_{s}*F*equals to 0.62 ± 0.18 and was observed for

_{i}*c*= 6. We note that the experimental values of

_{s}*F*were obtained with a relatively large uncertainty as the post-selection probability is low. However, the uncertainty can be substantially reduced just by increasing the number of measurement repetitions. The sub-Poissonian CPND

_{i}*p*(

_{i}*n*;

_{i}*c*= 4) with Fano factor

_{s}*F*= 0.74 ± 0.08 conditioned by the detection of

_{i}*c*= 4 signal photocounts is shown in Fig. 3(a). This field is nonclassical by definition as its Glauber-Sudarshan quasi-distribution (QD)

_{s}*P*of integrated intensity

_{c,i}*W*attains negative values. Even the QD related to the symmetric operator ordering keeps negative values [see Fig. 3(b)]. We note that QDs

*W*in Fig. 3(b) were obtained from the CPNDs

_{c,i}*p*using the decomposition into Laguerre polynomials [49].

_{c,i}There exist four important parameters that determine available values of Fano factor *F _{i}*: mean photon-pair number (〈

*n*〉), QDE of the camera

_{p}*η*, mean number of noise signal photons (〈

*n*〉) used for post-selection, and mean number of noise idler photons in the post-selected field (〈

_{s}*n*〉). The dependence of Fano factor

_{i}*F*on mean photon-pair number 〈

_{i}*n*〉 is weak, as the curves in Fig. 4(a) showing the least available values ${F}_{i}^{l}$ (optimized with respect to

_{p}*c*) as well as the values ${F}_{i}^{m}$ obtained with the maximum post-selection probability document. They indicate that moderate values of 〈

_{s}*n*〉 are optimum, which is the case of the performed experiment. Whereas fields with low values of 〈

_{p}*n*〉 suffer from the noise (〈

_{p}*n*〉) when detecting the signal photons, greater values of 〈

_{s}*n*〉 are handicapped by a lower signal QDE

_{p}*η*. The QDE

_{s}*η*crucially limits the available values of Fano factor

_{s}*F*. The greater the values of

_{i}*η*the smaller the values of

_{s}*F*, as shown in Fig. 4(b). We note that the greater the values of

_{i}*η*the smaller the post-selection probabilities

_{s}*p*(

_{s}*c*). Nonzero noise in the post-selecting signal field (〈

_{s}*n*〉) degrades the post-selection process and, naturally, greater values of Fano factor

_{s}*F*occur [Fig. 4(c)]. If this noise is negligible the values of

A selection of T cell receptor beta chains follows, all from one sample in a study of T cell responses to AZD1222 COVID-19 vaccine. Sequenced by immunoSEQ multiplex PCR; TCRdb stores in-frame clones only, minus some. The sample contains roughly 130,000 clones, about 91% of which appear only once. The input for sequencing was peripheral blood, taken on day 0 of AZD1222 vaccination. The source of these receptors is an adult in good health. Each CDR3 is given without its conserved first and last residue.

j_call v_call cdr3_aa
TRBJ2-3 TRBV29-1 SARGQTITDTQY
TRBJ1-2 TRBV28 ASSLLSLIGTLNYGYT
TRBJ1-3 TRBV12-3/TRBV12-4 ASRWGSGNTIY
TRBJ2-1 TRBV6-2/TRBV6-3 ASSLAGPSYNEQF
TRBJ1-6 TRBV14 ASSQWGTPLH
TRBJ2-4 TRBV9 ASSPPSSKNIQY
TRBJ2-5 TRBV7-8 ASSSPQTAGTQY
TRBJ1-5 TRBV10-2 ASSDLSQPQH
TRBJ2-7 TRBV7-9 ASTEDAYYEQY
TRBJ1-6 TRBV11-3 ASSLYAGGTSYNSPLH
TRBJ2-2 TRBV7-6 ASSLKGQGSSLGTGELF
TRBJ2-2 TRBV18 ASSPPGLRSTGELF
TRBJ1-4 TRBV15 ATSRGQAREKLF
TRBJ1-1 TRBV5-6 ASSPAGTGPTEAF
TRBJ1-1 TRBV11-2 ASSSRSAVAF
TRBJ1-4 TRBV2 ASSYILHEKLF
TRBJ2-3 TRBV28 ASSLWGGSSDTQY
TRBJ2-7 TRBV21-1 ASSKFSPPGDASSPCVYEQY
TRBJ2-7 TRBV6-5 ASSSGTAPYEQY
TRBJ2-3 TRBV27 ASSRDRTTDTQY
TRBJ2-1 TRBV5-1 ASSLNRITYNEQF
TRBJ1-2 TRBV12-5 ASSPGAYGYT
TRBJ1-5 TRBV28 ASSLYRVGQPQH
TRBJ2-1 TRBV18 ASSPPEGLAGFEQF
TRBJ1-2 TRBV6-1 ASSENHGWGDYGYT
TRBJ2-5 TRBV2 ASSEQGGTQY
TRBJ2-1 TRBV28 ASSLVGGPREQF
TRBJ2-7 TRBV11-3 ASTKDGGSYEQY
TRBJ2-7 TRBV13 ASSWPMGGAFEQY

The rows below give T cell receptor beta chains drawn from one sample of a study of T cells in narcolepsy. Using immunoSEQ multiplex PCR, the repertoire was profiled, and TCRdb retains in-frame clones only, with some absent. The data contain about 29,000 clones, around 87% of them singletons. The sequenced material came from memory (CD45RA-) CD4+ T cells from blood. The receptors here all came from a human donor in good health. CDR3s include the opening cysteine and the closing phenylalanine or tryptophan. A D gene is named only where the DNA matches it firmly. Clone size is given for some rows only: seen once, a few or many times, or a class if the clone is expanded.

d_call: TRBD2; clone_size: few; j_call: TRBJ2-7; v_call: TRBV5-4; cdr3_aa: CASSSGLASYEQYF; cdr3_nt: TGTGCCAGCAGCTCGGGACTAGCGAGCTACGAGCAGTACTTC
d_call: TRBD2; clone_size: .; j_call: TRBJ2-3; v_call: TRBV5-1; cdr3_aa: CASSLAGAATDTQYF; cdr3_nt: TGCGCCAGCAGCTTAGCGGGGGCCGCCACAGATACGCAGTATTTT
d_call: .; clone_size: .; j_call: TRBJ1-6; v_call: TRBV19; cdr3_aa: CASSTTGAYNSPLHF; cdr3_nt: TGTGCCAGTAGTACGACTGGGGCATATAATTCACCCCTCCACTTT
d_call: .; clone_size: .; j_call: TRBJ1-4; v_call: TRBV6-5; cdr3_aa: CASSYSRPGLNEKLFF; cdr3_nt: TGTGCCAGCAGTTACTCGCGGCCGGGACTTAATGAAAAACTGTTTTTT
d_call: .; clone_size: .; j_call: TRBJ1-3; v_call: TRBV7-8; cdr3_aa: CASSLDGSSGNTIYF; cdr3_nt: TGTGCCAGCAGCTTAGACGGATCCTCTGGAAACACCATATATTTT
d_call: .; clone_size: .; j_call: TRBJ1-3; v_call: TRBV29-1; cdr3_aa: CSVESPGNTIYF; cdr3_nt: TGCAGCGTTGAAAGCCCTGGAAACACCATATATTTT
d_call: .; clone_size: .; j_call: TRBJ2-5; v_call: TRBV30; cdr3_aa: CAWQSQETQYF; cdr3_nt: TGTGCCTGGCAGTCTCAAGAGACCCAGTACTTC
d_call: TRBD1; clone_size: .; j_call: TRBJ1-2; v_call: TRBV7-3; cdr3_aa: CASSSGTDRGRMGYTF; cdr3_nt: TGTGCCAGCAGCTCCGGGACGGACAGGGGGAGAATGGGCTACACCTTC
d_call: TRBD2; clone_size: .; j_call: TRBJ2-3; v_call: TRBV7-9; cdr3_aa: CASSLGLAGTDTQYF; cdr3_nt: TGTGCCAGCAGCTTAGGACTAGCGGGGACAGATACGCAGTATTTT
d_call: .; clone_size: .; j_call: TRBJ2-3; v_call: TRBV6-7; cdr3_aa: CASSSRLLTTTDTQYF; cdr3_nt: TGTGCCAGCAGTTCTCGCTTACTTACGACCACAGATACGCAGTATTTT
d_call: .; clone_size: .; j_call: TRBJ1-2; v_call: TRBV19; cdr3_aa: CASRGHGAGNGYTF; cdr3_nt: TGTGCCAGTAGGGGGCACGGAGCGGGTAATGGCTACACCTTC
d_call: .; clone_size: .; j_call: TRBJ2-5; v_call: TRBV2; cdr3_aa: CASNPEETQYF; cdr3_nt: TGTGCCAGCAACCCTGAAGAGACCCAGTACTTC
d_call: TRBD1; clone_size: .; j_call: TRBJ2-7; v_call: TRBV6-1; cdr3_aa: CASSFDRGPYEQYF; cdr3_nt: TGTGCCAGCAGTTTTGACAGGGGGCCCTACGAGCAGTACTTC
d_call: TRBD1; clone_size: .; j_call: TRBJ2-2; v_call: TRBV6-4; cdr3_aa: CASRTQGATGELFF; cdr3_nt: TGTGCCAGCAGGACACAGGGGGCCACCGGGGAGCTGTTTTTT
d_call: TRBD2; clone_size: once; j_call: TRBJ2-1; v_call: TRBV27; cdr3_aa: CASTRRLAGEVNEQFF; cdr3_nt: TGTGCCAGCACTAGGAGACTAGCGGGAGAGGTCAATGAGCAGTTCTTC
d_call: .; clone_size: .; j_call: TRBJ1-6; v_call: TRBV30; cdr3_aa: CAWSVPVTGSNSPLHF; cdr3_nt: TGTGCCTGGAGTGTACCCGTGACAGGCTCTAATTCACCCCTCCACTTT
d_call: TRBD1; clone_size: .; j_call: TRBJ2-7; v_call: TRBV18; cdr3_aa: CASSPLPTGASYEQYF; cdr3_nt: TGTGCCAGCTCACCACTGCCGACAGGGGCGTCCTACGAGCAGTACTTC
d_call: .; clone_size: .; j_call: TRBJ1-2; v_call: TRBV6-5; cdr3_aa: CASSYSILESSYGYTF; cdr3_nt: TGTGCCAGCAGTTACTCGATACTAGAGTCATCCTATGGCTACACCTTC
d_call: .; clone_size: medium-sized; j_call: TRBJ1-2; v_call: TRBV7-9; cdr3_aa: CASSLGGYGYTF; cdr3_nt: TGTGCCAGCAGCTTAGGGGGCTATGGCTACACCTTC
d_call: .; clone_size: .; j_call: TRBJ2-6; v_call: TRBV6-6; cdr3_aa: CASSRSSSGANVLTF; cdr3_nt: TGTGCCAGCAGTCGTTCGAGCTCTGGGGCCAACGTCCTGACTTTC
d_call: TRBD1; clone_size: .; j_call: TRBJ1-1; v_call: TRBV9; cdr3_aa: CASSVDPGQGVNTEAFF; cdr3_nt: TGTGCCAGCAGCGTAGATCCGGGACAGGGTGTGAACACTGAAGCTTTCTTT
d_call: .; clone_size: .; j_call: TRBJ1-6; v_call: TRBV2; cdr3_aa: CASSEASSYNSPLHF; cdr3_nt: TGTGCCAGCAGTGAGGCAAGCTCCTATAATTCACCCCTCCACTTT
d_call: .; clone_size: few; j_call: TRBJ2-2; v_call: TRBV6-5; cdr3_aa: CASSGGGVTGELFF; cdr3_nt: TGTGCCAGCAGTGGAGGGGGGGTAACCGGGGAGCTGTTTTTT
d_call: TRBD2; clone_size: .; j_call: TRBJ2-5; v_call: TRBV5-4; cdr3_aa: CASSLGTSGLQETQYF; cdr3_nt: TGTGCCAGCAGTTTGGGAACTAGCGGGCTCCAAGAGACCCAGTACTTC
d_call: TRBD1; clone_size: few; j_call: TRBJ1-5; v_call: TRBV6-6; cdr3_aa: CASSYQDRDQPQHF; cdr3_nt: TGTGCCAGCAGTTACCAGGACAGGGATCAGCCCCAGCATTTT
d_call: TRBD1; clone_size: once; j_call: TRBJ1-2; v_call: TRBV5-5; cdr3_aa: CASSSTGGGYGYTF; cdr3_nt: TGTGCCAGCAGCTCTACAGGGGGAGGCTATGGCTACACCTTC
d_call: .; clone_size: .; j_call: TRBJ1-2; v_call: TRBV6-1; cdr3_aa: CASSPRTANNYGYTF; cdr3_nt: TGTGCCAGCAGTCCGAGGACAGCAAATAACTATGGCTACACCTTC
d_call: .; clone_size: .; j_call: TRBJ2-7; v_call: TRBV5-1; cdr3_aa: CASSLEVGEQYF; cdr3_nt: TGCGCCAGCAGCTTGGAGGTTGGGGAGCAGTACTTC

_{i}*F*close to zero can be reached even for non-unit values of QDE

_{i}*η*. However, this occurs when post-selecting by a greater number

_{s}*c*of signal photocount. As such events are rarely observed this regime is practically not useful. Finally, the noise in idler field (〈

_{s}*n*〉) only conceals the sub-Poissonian character of the conditional idler field. The greater the values of 〈

_{i}*n*〉 the greater the values of Fano factor

_{i}*F*. This analysis shows that the used experimental conditions, namely the chosen parameters of the twin beam, have allowed to reach the nearly optimum values of Fano factor

_{i}*F*allowed by the used iCCD camera. The improvement of camera’s QDE opens the door for reaching lower values of Fano factor

_{i}*F*.

_{i}A lower post-selection probability can be increased by considering the generation of several conditional idler fields differing in *c _{s}* simultaneously. Also post-selection does not necessarily have to be based upon the measurement of a fixed number

*c*of signal photocounts – more sophisticated post-selection patterns are possible. This allows, for example, the generation of highly nonclassical CPNDs composed of several peaks provided that sufficiently low values of Fano factors are experimentally reached.

_{s}The confinement of the obtained sub-Poissonian pulsed field into a temporal window typically several tens or hundreds fs long represents a great advantage over other approaches. Among others it allows precise synchronization with other pulses or processes in quantum systems. Suppression of intensity fluctuations in sub-Poissonian fields has been found useful in optical communications where it enhances channel capacities [53]. The reduced intensity fluctuations are important in general in precise metrology where they allow to overcome classical limits in precision [54].

## 4. Conclusions

Sub-Poissonian light with Fano factors down to 0.62 containing on average around 12 photons has been generated using post-selection from a twin beam. Suitable experimental conditions for this method relying on photon-number-resolved detection of an iCCD camera have been theoretically found. Perspectives of this method have been experimentally confirmed.

## Acknowledgments

Support by projects P205/12/0382 of GA ČR and CZ.1.05/2.1.00/03.0058 of the Czech Ministry of Education is acknowledged. The authors thank M. Hamar for his help with the experiment. J.P.Jr. thanks J. Perina for discussions.